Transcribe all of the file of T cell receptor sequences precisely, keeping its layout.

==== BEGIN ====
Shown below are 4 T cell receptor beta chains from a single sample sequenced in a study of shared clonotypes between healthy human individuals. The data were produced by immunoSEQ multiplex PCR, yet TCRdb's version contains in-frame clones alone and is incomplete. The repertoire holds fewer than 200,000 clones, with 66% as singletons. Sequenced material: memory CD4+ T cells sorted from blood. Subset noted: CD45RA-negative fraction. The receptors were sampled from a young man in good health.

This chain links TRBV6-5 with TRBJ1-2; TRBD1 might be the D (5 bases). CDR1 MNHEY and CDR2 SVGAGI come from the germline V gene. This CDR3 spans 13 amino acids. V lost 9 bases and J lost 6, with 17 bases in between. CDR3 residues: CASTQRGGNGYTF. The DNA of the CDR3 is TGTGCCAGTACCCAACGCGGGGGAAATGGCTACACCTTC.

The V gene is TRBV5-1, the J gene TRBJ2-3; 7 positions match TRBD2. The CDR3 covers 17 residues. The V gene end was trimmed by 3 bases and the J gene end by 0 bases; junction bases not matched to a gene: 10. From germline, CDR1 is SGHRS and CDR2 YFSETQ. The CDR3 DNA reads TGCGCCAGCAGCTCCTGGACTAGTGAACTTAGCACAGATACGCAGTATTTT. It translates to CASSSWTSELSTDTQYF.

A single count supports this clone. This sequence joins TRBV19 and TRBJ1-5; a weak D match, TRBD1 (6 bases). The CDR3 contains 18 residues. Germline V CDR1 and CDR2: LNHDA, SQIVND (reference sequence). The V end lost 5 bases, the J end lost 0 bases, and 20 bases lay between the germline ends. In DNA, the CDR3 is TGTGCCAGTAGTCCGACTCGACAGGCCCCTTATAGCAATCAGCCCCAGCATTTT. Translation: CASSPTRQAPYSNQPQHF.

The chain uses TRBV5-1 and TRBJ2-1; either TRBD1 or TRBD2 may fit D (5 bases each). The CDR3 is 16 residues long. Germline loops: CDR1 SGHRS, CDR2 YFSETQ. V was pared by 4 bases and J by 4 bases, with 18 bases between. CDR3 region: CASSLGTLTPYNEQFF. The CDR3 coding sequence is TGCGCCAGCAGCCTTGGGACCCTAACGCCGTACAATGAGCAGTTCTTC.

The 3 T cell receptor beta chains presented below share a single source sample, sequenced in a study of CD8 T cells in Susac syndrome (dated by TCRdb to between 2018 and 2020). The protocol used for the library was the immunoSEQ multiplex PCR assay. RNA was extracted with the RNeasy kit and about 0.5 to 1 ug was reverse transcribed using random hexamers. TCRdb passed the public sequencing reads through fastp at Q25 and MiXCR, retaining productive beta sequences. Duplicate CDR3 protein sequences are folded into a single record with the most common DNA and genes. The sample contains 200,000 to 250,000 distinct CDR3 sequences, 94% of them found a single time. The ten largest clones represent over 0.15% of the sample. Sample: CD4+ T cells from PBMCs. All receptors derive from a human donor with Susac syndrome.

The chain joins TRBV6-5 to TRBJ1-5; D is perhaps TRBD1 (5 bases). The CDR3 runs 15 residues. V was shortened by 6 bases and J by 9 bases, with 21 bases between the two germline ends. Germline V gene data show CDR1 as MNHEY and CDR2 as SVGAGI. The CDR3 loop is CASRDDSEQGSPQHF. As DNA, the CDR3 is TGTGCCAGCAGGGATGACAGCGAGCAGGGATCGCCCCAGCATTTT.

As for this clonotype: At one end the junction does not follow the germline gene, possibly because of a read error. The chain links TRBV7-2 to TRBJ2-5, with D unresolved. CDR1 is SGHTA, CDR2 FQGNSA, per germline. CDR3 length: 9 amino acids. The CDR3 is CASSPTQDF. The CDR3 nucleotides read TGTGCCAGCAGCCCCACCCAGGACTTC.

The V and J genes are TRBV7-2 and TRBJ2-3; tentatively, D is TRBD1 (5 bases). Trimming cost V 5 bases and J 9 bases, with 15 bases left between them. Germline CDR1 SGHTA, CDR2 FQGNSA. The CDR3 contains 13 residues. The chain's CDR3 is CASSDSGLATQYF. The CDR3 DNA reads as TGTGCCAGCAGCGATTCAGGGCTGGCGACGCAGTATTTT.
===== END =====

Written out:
Shown below are 4 T cell receptor beta chains from a single sample sequenced in a study of shared clonotypes between healthy human individuals. The data were produced by immunoSEQ multiplex PCR, yet TCRdb's version contains in-frame clones alone and is incomplete. The repertoire holds fewer than 200,000 clones, with 66% as singletons. Sequenced material: memory CD4+ T cells sorted from blood. Subset noted: CD45RA-negative fraction. The receptors were sampled from a young man in good health.

This chain links TRBV6-5 with TRBJ1-2; TRBD1 might be the D (5 bases). CDR1 MNHEY and CDR2 SVGAGI come from the germline V gene. This CDR3 spans 13 amino acids. V lost 9 bases and J lost 6, with 17 bases in between. CDR3 residues: CASTQRGGNGYTF. The DNA of the CDR3 is TGTGCCAGTACCCAACGCGGGGGAAATGGCTACACCTTC.

The V gene is TRBV5-1, the J gene TRBJ2-3; 7 positions match TRBD2. The CDR3 covers 17 residues. The V gene end was trimmed by 3 bases and the J gene end by 0 bases; junction bases not matched to a gene: 10. From germline, CDR1 is SGHRS and CDR2 YFSETQ. The CDR3 DNA reads TGCGCCAGCAGCTCCTGGACTAGTGAACTTAGCACAGATACGCAGTATTTT. It translates to CASSSWTSELSTDTQYF.

A single count supports this clone. This sequence joins TRBV19 and TRBJ1-5; a weak D match, TRBD1 (6 bases). The CDR3 contains 18 residues. Germline V CDR1 and CDR2: LNHDA, SQIVND (reference sequence). The V end lost 5 bases, the J end lost 0 bases, and 20 bases lay between the germline ends. In DNA, the CDR3 is TGTGCCAGTAGTCCGACTCGACAGGCCCCTTATAGCAATCAGCCCCAGCATTTT. Translation: CASSPTRQAPYSNQPQHF.

The chain uses TRBV5-1 and TRBJ2-1; either TRBD1 or TRBD2 may fit D (5 bases each). The CDR3 is 16 residues long. Germline loops: CDR1 SGHRS, CDR2 YFSETQ. V was pared by 4 bases and J by 4 bases, with 18 bases between. CDR3 region: CASSLGTLTPYNEQFF. The CDR3 coding sequence is TGCGCCAGCAGCCTTGGGACCCTAACGCCGTACAATGAGCAGTTCTTC.

The 3 T cell receptor beta chains presented below share a single source sample, sequenced in a study of CD8 T cells in Susac syndrome (dated by TCRdb to between 2018 and 2020). The protocol used for the library was the immunoSEQ multiplex PCR assay. RNA was extracted with the RNeasy kit and about 0.5 to 1 ug was reverse transcribed using random hexamers. TCRdb passed the public sequencing reads through fastp at Q25 and MiXCR, retaining productive beta sequences. Duplicate CDR3 protein sequences are folded into a single record with the most common DNA and genes. The sample contains 200,000 to 250,000 distinct CDR3 sequences, 94% of them found a single time. The ten largest clones represent over 0.15% of the sample. Sample: CD4+ T cells from PBMCs. All receptors derive from a human donor with Susac syndrome.

The chain joins TRBV6-5 to TRBJ1-5; D is perhaps TRBD1 (5 bases). The CDR3 runs 15 residues. V was shortened by 6 bases and J by 9 bases, with 21 bases between the two germline ends. Germline V gene data show CDR1 as MNHEY and CDR2 as SVGAGI. The CDR3 loop is CASRDDSEQGSPQHF. As DNA, the CDR3 is TGTGCCAGCAGGGATGACAGCGAGCAGGGATCGCCCCAGCATTTT.

As for this clonotype: At one end the junction does not follow the germline gene, possibly because of a read error. The chain links TRBV7-2 to TRBJ2-5, with D unresolved. CDR1 is SGHTA, CDR2 FQGNSA, per germline. CDR3 length: 9 amino acids. The CDR3 is CASSPTQDF. The CDR3 nucleotides read TGTGCCAGCAGCCCCACCCAGGACTTC.

The V and J genes are TRBV7-2 and TRBJ2-3; tentatively, D is TRBD1 (5 bases). Trimming cost V 5 bases and J 9 bases, with 15 bases left between them. Germline CDR1 SGHTA, CDR2 FQGNSA. The CDR3 contains 13 residues. The chain's CDR3 is CASSDSGLATQYF. The CDR3 DNA reads as TGTGCCAGCAGCGATTCAGGGCTGGCGACGCAGTATTTT.